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Video Cameras forum

General discussion

Shooting sports indoors with __??

by Audacious1 / July 14, 2005 6:38 AM PDT

I have never owned a camcorder. I want to tape badminton which is played indoors, very often under flourescent lighting which outsiders consider dim. We are unable to use auxillary lighting (or flash photography) as it affects the players. I am hoping to be able to produce tapes good enough to be shown on the local stations here - not in USA (and maybe do a wedding or two). Presently we pay about US$300 to produce a short clip that is carried on the sports news of, if we're lucky, 3 stations. Owning our own unit would enable us to produce full length matches and hopefully get more exposure for the sport. I was initially looking at Panasonic but after research it seems that Sony is the champion on low light situations. Am I on the right track? Any suggestions re specific units that might be economically feasible? I am in the US for maybe 2 days, 3 or four times a year. Not enough to look around and do proper assesments so I depend heavily on forums like this one for information. Rental is not an option. Most of us approach a new electronics purchase with the thought that there is probably a great buy out there that someone knows about and all we have to do is ask and we will be told what is the best unit which will cost about $500 and be better than someone else's $2000 unit. Pipe dream.

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You summed it up well.
by R. Proffitt Forum moderator / July 14, 2005 6:43 AM PDT

"which will cost about $500 and be better than someone else's $2000 unit. Pipe dream."

My advice is to get what you see them using so you can at the very least get the same quality.


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Shooting sports indoors with _
by jcrobso / July 15, 2005 12:55 AM PDT

" I am in the US for maybe 2 days, 3 or four times a year."
What format do you need?? NTSC or PAL??
Yes $500 would be the minimum, but $900 can get you a very good camera. Sonys and Panasonics in this range have good low light and settings for florsent lighting. John

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$900 would be good
by Audacious1 / July 15, 2005 2:40 PM PDT

We use the same standard equipment as in the US - I think that's NTSC - right? $900 would be good. Any specific model #s? Two units that I was considering based on customer reviews, were Sony HC90 and Pana DVC30. The Sony is half the price of the Pana but seems to perform better in low light conditions. I note Bob's advice and I will check but I suspect that the pro's are using pro equipment which will probably be out of my range. Thanks to both of you, John and Bob, for your responses so far. Is the $2000+ HD equipment practical at this time?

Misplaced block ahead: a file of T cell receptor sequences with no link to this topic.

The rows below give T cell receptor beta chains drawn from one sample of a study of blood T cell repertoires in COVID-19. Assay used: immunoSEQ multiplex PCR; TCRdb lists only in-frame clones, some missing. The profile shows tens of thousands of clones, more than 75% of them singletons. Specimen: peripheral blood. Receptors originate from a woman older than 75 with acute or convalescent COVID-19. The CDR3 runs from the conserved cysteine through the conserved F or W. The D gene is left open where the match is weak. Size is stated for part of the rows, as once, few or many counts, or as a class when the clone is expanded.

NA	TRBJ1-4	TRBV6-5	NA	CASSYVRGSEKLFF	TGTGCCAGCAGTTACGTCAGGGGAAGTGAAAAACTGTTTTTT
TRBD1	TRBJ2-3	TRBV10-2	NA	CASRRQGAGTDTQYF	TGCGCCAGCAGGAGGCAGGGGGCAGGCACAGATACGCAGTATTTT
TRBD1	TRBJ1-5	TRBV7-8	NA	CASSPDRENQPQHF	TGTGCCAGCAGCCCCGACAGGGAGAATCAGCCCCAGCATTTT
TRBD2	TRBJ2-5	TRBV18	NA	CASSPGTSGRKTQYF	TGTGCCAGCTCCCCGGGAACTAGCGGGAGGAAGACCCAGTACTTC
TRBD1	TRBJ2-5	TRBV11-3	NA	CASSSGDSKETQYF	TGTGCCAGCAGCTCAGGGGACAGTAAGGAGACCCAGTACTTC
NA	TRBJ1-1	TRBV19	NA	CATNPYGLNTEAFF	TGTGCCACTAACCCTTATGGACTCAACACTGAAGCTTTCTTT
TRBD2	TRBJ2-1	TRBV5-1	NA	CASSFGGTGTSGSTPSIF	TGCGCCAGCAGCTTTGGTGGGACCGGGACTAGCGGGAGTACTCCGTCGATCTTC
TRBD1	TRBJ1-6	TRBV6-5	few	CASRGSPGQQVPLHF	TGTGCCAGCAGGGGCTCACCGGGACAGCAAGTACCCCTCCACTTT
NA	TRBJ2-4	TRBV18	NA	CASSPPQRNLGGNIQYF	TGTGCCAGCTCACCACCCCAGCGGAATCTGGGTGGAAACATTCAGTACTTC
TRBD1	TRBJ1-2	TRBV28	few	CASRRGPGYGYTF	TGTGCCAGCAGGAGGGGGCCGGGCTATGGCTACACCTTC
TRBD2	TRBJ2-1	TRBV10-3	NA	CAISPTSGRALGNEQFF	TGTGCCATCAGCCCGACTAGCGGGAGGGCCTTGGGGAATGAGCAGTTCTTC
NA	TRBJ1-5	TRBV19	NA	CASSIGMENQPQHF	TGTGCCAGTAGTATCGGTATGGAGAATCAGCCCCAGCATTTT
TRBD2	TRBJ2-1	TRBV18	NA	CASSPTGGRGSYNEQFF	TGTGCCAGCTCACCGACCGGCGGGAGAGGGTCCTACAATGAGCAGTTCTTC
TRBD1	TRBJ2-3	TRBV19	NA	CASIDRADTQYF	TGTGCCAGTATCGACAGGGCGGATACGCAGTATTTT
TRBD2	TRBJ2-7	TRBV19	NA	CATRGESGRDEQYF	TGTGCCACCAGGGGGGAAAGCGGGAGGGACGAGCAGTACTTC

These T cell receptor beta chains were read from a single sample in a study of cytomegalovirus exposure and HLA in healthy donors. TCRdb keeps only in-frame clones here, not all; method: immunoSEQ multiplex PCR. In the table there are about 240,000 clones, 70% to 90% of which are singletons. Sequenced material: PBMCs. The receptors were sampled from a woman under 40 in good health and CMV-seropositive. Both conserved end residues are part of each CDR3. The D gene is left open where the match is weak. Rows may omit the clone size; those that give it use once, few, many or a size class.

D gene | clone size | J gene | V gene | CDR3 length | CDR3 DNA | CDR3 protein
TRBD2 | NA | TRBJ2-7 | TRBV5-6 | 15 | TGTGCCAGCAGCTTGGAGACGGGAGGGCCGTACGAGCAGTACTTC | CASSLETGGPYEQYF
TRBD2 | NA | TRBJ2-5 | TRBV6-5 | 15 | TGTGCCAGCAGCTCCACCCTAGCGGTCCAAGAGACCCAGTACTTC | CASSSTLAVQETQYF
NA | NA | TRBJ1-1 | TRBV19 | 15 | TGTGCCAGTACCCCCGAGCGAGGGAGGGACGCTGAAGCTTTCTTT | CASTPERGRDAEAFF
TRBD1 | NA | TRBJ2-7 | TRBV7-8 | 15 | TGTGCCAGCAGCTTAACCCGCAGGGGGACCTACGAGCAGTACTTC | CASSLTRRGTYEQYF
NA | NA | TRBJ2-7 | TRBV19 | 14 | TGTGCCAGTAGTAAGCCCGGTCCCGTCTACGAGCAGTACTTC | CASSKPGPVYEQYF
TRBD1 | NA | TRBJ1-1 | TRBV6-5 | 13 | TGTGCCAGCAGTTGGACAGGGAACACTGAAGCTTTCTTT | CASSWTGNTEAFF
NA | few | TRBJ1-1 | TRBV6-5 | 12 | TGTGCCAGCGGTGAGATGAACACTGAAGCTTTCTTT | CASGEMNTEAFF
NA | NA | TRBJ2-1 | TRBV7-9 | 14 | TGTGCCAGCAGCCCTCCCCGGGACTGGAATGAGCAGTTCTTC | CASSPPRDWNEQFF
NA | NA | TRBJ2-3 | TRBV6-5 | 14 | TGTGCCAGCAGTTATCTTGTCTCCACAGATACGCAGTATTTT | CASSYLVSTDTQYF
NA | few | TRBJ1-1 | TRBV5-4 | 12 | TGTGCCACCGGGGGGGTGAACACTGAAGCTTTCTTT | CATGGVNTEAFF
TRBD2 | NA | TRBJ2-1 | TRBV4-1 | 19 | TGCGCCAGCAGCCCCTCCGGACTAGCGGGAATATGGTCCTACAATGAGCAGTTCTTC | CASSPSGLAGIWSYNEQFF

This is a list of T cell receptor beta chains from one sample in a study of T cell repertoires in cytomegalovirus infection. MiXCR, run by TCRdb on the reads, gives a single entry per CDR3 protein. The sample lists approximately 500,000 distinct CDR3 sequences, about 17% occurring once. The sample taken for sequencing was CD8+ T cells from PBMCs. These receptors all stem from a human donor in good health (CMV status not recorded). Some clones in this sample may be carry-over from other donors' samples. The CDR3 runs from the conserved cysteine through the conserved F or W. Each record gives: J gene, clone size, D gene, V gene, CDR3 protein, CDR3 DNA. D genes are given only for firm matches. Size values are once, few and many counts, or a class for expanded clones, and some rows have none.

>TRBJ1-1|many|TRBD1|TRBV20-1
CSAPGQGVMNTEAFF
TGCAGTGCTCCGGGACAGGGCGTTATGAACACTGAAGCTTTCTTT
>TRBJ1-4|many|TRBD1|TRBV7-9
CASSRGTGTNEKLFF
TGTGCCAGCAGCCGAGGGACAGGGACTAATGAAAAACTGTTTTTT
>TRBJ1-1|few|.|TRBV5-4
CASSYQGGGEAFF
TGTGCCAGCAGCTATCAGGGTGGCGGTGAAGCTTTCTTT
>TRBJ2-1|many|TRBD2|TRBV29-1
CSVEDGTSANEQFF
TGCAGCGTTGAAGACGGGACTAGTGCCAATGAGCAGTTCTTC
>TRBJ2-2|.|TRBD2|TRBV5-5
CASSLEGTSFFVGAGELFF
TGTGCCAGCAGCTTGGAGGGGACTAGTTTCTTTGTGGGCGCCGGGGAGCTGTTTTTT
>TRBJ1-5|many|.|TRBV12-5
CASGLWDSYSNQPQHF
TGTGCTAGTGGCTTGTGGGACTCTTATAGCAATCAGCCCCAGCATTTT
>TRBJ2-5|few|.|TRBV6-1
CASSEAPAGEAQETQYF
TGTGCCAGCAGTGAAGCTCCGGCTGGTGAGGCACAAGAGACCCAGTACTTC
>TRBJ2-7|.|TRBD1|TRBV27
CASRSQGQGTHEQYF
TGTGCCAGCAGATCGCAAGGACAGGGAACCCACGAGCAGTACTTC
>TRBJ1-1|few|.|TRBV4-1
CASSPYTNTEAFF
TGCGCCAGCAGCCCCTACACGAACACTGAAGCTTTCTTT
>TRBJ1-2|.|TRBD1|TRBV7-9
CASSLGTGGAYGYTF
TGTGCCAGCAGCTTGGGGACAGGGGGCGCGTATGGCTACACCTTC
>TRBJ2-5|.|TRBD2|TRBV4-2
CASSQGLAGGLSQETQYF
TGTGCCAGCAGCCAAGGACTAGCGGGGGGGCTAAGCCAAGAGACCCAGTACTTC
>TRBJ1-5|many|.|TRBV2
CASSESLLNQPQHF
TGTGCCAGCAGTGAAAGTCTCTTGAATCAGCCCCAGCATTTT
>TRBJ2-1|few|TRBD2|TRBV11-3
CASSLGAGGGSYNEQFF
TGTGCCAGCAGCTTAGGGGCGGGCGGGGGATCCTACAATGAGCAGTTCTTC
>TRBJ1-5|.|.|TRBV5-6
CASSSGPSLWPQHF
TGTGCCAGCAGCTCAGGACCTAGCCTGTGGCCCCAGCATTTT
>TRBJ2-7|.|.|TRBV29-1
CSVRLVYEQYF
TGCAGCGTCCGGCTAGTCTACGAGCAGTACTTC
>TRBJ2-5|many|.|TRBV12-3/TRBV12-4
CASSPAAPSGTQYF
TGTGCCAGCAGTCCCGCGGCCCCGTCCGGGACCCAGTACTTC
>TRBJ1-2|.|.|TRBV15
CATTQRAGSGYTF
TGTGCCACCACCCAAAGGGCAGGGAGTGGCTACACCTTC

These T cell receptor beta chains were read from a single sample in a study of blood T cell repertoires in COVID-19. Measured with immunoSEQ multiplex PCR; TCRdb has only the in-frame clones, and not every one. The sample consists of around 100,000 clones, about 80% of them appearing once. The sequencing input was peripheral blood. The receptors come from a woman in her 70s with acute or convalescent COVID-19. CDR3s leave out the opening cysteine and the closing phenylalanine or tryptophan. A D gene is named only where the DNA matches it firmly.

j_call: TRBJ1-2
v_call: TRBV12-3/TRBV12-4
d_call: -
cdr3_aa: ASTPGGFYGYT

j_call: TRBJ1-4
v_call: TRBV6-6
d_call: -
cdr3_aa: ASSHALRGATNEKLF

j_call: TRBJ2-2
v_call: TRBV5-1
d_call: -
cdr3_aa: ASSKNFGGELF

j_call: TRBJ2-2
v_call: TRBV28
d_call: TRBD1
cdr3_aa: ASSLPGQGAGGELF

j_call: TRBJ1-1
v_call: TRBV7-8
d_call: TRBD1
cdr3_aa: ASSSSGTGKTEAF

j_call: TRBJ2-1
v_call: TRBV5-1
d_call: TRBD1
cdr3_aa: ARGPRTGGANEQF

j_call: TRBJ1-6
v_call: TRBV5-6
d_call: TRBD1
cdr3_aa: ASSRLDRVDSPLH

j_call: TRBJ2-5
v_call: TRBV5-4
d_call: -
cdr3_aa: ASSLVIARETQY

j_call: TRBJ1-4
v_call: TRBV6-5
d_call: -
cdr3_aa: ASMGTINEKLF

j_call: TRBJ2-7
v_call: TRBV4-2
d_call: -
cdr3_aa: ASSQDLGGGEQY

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The Sony HD units are being used commercially as
by Kiddpeat / July 16, 2005 12:05 AM PDT
In reply to: $900 would be good

throw away cameras to film crash scenes, etc. However, they do require a complete computer upgrade to capture and edit the video. I was advised, among other things, that dual core AMD 64s would be highly beneficial.

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by drhiberd / July 16, 2005 6:27 AM PDT

I have the Sony HC90 and love it. Beautiful footage indoors and out. HD is great, but find out what you would be getting into first. Editing HD means faster computer, high end editing program, etc. The quality of standard dv is still very, very impressive.
By the way, I don't think badminton games would be considered low light. Gyms are usually pretty well lit.

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...maybe Sony HC1000 or a Pana
by Audacious1 / July 17, 2005 1:49 AM PDT
In reply to: Sony

The HC90 does seem to be a beautiful unit however I just read that an external mike cannot be connected which would make it unsuitable for me as I would need to do interviews as part of most presentations. Maybe I should consider the HC1000 with 'broadcast quality' if can still be had. And the HD video idea has been abandoned with the knowledge of the requirements for that. Nobody has said anything about the Panasonics. Is the DVC30 as good as its reviews state or maybe the GS400?
As for the low light issue, maybe I'm being too concerned although the light in the badminton hall where we usually play (drop lighting) is much dimmer than the usual gym. When the pros come there to shoot for the first time they are all concerned with the dim light. Thanks for your input.

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by drhiberd / July 17, 2005 2:05 AM PDT

The GS400 would probably be a good choice. It gets rave reviews and has lots of manual control. It also has a mic input. The reviews for the HC1000 are nearly identical, but the GS400 has more manual control. This would probably be as close to perfect that you will get unless you move up to the $2000 range.

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